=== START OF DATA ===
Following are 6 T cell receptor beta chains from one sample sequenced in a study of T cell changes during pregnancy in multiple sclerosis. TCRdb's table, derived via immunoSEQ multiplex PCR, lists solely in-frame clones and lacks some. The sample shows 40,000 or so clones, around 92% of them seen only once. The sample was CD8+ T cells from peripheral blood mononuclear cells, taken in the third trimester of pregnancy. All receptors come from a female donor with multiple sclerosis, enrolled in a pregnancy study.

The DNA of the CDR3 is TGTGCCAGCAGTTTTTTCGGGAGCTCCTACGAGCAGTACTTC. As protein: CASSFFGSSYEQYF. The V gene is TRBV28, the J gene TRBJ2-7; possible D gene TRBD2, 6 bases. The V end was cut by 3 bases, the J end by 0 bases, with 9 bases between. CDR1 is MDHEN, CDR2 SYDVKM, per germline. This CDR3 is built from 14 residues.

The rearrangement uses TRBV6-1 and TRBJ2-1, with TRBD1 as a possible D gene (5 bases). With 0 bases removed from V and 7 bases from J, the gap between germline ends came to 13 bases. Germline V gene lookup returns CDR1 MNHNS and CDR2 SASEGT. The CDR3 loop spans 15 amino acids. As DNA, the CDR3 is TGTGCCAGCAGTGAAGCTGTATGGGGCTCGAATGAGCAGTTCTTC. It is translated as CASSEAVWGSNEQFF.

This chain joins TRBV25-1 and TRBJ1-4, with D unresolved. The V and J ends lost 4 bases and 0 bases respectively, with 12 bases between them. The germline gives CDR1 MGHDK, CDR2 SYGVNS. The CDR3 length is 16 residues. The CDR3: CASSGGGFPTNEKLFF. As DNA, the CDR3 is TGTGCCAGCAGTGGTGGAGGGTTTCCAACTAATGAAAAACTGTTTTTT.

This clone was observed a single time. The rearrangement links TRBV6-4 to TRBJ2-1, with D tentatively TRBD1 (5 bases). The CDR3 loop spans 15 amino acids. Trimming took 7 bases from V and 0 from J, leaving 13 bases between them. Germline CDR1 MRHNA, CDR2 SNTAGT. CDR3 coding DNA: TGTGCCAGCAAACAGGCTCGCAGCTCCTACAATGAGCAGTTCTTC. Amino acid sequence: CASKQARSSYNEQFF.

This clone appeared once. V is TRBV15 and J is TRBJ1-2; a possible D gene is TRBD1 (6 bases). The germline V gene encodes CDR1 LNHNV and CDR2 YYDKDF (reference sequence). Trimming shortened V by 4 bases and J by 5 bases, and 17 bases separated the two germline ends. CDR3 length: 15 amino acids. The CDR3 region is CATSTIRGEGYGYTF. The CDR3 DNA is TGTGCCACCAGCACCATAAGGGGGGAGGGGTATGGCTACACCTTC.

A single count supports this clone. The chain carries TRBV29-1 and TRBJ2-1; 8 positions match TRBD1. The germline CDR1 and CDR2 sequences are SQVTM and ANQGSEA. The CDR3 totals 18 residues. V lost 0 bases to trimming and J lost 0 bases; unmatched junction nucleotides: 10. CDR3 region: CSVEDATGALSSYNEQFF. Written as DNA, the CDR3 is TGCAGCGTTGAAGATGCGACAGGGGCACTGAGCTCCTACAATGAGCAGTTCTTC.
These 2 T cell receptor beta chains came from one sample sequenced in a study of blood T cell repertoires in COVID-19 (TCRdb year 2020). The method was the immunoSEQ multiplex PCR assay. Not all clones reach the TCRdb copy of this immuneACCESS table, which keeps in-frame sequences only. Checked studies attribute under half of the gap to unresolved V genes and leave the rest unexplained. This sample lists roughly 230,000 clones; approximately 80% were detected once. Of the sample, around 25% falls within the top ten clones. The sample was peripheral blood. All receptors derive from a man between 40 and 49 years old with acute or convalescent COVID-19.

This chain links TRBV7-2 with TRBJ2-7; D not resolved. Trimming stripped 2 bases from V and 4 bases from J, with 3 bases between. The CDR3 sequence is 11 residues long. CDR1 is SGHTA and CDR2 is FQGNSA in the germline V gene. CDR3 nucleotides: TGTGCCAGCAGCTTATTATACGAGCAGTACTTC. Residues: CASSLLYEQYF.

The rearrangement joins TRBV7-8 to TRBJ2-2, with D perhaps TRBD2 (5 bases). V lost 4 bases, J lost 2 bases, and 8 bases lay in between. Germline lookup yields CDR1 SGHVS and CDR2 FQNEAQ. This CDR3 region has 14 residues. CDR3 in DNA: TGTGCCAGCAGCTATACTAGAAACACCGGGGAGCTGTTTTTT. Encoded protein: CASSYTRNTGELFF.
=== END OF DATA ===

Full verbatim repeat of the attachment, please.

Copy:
Following are 6 T cell receptor beta chains from one sample sequenced in a study of T cell changes during pregnancy in multiple sclerosis. TCRdb's table, derived via immunoSEQ multiplex PCR, lists solely in-frame clones and lacks some. The sample shows 40,000 or so clones, around 92% of them seen only once. The sample was CD8+ T cells from peripheral blood mononuclear cells, taken in the third trimester of pregnancy. All receptors come from a female donor with multiple sclerosis, enrolled in a pregnancy study.

The DNA of the CDR3 is TGTGCCAGCAGTTTTTTCGGGAGCTCCTACGAGCAGTACTTC. As protein: CASSFFGSSYEQYF. The V gene is TRBV28, the J gene TRBJ2-7; possible D gene TRBD2, 6 bases. The V end was cut by 3 bases, the J end by 0 bases, with 9 bases between. CDR1 is MDHEN, CDR2 SYDVKM, per germline. This CDR3 is built from 14 residues.

The rearrangement uses TRBV6-1 and TRBJ2-1, with TRBD1 as a possible D gene (5 bases). With 0 bases removed from V and 7 bases from J, the gap between germline ends came to 13 bases. Germline V gene lookup returns CDR1 MNHNS and CDR2 SASEGT. The CDR3 loop spans 15 amino acids. As DNA, the CDR3 is TGTGCCAGCAGTGAAGCTGTATGGGGCTCGAATGAGCAGTTCTTC. It is translated as CASSEAVWGSNEQFF.

This chain joins TRBV25-1 and TRBJ1-4, with D unresolved. The V and J ends lost 4 bases and 0 bases respectively, with 12 bases between them. The germline gives CDR1 MGHDK, CDR2 SYGVNS. The CDR3 length is 16 residues. The CDR3: CASSGGGFPTNEKLFF. As DNA, the CDR3 is TGTGCCAGCAGTGGTGGAGGGTTTCCAACTAATGAAAAACTGTTTTTT.

This clone was observed a single time. The rearrangement links TRBV6-4 to TRBJ2-1, with D tentatively TRBD1 (5 bases). The CDR3 loop spans 15 amino acids. Trimming took 7 bases from V and 0 from J, leaving 13 bases between them. Germline CDR1 MRHNA, CDR2 SNTAGT. CDR3 coding DNA: TGTGCCAGCAAACAGGCTCGCAGCTCCTACAATGAGCAGTTCTTC. Amino acid sequence: CASKQARSSYNEQFF.

This clone appeared once. V is TRBV15 and J is TRBJ1-2; a possible D gene is TRBD1 (6 bases). The germline V gene encodes CDR1 LNHNV and CDR2 YYDKDF (reference sequence). Trimming shortened V by 4 bases and J by 5 bases, and 17 bases separated the two germline ends. CDR3 length: 15 amino acids. The CDR3 region is CATSTIRGEGYGYTF. The CDR3 DNA is TGTGCCACCAGCACCATAAGGGGGGAGGGGTATGGCTACACCTTC.

A single count supports this clone. The chain carries TRBV29-1 and TRBJ2-1; 8 positions match TRBD1. The germline CDR1 and CDR2 sequences are SQVTM and ANQGSEA. The CDR3 totals 18 residues. V lost 0 bases to trimming and J lost 0 bases; unmatched junction nucleotides: 10. CDR3 region: CSVEDATGALSSYNEQFF. Written as DNA, the CDR3 is TGCAGCGTTGAAGATGCGACAGGGGCACTGAGCTCCTACAATGAGCAGTTCTTC.
These 2 T cell receptor beta chains came from one sample sequenced in a study of blood T cell repertoires in COVID-19 (TCRdb year 2020). The method was the immunoSEQ multiplex PCR assay. Not all clones reach the TCRdb copy of this immuneACCESS table, which keeps in-frame sequences only. Checked studies attribute under half of the gap to unresolved V genes and leave the rest unexplained. This sample lists roughly 230,000 clones; approximately 80% were detected once. Of the sample, around 25% falls within the top ten clones. The sample was peripheral blood. All receptors derive from a man between 40 and 49 years old with acute or convalescent COVID-19.

This chain links TRBV7-2 with TRBJ2-7; D not resolved. Trimming stripped 2 bases from V and 4 bases from J, with 3 bases between. The CDR3 sequence is 11 residues long. CDR1 is SGHTA and CDR2 is FQGNSA in the germline V gene. CDR3 nucleotides: TGTGCCAGCAGCTTATTATACGAGCAGTACTTC. Residues: CASSLLYEQYF.

The rearrangement joins TRBV7-8 to TRBJ2-2, with D perhaps TRBD2 (5 bases). V lost 4 bases, J lost 2 bases, and 8 bases lay in between. Germline lookup yields CDR1 SGHVS and CDR2 FQNEAQ. This CDR3 region has 14 residues. CDR3 in DNA: TGTGCCAGCAGCTATACTAGAAACACCGGGGAGCTGTTTTTT. Encoded protein: CASSYTRNTGELFF.